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Discussion Starter · #1 ·
Firstly, I feel it is important to mention that I am completely new to caring for an aquarium.

I am trying to attempt putting together a stable African cichlid tank.

Here’s what I’m working with:

- 25G glass rectangular tank
- 2 x “Aquaclear 50” 3 stage power filters (sponge, coal and bio-max inserts)
- 20w Aqua-glow T8 fluo light
- 150w fully submersible heater
- 45lbs of what the pet store guy called Cichlid rock
- Plenty of Cichlid aragonite
- Gravel

I have already set up everything and have had a goldfish living in there to test the water. It’s been there about two weeks and looks healthier than the day I got it. There also seems to be brown and green stains all over my rock.

I have a few specific questions but feel free to comment about anything:

1-What type of Cichlids should I (Could I) go for with my relatively small 25G tank?
-What about an algae eating fish?

2-I heard that I should overstock my tank? Is this true? If so, what would be overstocking for a 25G cichlid tank?

3-What are the important factors I really have to consider with my tank? How often do I have to test and for what? How often should change my filter media? and my water?

4-Are there any special products I need to use for cichlids (water additives, feeding)?

5-How many should i first introduce? Should my goldfish be disposed of before hand?

http://i161.photobucket.com/albums/t232/Laurence_werner/IMG_3531.jpg[/url]
 

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Welcome.:wave:

1. I would not go with cichlids originating from Lake Malawi. Those cichlids in general will need a larger tank as they produce a lot of wastes. In a 25 gallons, you'll have issues with space, territory and water parameters.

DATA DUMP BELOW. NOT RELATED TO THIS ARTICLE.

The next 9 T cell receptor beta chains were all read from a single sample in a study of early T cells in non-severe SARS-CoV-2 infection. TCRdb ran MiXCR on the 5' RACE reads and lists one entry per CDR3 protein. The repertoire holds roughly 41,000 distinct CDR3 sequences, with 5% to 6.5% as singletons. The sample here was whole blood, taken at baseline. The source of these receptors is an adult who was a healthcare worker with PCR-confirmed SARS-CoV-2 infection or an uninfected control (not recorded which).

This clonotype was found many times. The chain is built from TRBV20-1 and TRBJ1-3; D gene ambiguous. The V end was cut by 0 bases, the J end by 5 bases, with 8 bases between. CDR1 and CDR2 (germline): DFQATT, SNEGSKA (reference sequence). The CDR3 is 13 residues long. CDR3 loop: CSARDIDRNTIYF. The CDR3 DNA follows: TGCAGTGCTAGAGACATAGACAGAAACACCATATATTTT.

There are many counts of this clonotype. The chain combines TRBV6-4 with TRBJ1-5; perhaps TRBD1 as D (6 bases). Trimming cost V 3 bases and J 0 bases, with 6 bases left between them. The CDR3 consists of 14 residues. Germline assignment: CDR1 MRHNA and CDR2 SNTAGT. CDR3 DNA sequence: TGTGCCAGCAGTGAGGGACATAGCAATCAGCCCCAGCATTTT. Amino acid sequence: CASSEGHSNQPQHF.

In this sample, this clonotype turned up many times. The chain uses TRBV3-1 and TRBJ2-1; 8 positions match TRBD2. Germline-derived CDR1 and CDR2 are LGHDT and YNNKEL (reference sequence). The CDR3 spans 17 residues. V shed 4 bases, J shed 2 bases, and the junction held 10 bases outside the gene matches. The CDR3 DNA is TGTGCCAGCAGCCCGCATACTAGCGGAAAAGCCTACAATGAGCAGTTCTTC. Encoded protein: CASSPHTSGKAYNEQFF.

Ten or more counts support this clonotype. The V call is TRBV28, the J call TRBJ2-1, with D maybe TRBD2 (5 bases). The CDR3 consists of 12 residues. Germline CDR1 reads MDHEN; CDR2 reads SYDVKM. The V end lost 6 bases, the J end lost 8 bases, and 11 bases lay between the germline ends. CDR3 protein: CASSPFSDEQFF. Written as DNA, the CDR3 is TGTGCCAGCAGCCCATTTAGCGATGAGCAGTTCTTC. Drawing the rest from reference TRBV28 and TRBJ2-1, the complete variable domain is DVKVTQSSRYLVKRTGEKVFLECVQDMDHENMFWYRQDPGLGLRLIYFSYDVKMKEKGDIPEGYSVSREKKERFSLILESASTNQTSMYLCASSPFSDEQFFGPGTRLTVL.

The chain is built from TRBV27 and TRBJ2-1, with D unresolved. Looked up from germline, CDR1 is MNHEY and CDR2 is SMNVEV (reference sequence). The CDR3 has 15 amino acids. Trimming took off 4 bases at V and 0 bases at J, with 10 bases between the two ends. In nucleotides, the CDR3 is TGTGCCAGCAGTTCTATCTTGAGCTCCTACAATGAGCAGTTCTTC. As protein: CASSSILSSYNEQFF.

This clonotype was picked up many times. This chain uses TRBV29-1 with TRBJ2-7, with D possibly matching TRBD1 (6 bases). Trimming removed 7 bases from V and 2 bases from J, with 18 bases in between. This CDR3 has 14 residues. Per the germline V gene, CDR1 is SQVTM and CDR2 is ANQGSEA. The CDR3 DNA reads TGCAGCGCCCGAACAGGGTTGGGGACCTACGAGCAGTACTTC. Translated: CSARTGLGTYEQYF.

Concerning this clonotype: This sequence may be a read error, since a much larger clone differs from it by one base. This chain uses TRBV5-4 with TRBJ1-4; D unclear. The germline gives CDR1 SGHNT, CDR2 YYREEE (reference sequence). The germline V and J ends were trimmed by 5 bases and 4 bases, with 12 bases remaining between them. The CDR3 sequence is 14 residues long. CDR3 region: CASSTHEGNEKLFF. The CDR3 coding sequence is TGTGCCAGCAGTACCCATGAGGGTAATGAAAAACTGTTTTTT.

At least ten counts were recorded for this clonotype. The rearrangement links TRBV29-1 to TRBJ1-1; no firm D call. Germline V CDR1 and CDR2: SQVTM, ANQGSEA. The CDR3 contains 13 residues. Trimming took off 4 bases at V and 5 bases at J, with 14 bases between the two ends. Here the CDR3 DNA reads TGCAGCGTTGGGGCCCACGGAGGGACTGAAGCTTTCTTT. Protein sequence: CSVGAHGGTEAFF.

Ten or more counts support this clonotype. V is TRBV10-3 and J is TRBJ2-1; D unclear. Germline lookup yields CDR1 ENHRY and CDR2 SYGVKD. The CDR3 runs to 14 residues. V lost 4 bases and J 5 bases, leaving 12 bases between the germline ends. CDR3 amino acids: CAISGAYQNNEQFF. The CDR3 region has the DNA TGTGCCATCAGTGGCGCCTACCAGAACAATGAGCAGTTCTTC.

I would suggest you keep either dwarf cichlids of South America or Lake Tanganyikan julies or shelldwellers. I prefer the shelldwellers in the latter's case. However, you'll need several shells for them to live.

For algae consumers, I'd research first on what cichlids you want. Otos are good choices if you want dwarf cichlids. Never stick to bristlenose plecs if you want Lake Tanganyikan cichlids. They thrive better in low pH whereas Lake Tanganyikans prefer hard alkaline water.

2. You can overstocked but I would not do this on long-term basis due to the following reasons:

a. Aggression-Pls note that cichlids tend to get very aggressive. The smallest fish will get a severe harassment which will result to it pining away and eventually death.

b. Territory-Cichlids are often eager to breed. An overcrowded tank is a recipe for disasters. A breeding pair can give you disastrous results by bullying several fish to death in their attempts to protect their fry and territory.
The smallest fish will fail to get its own territory and will get constant harassments.

c. Water Parameters-You will have very high nitrates due to several fish. Most cichlids can eat and uproot plants so plants are often out of this idea. Plants serve to consume nitrates but without them, you are left with the option to do an overfiltration and more water changes.

d. Diseases-An overcrowded tank will always have problems like diseases. Stress is the no. 1 contributor of diseases. With the water parameters and aggression, the fish getting constant harassments will be stressed greatly thus lowering its immune system and increasing its vulnerability to diseases. This will lead to an outbreak eventually.

3. Test your water parameters during cycling phase, everytime you do a water change(though not that frequently) or when you notice the fish is acting strangely.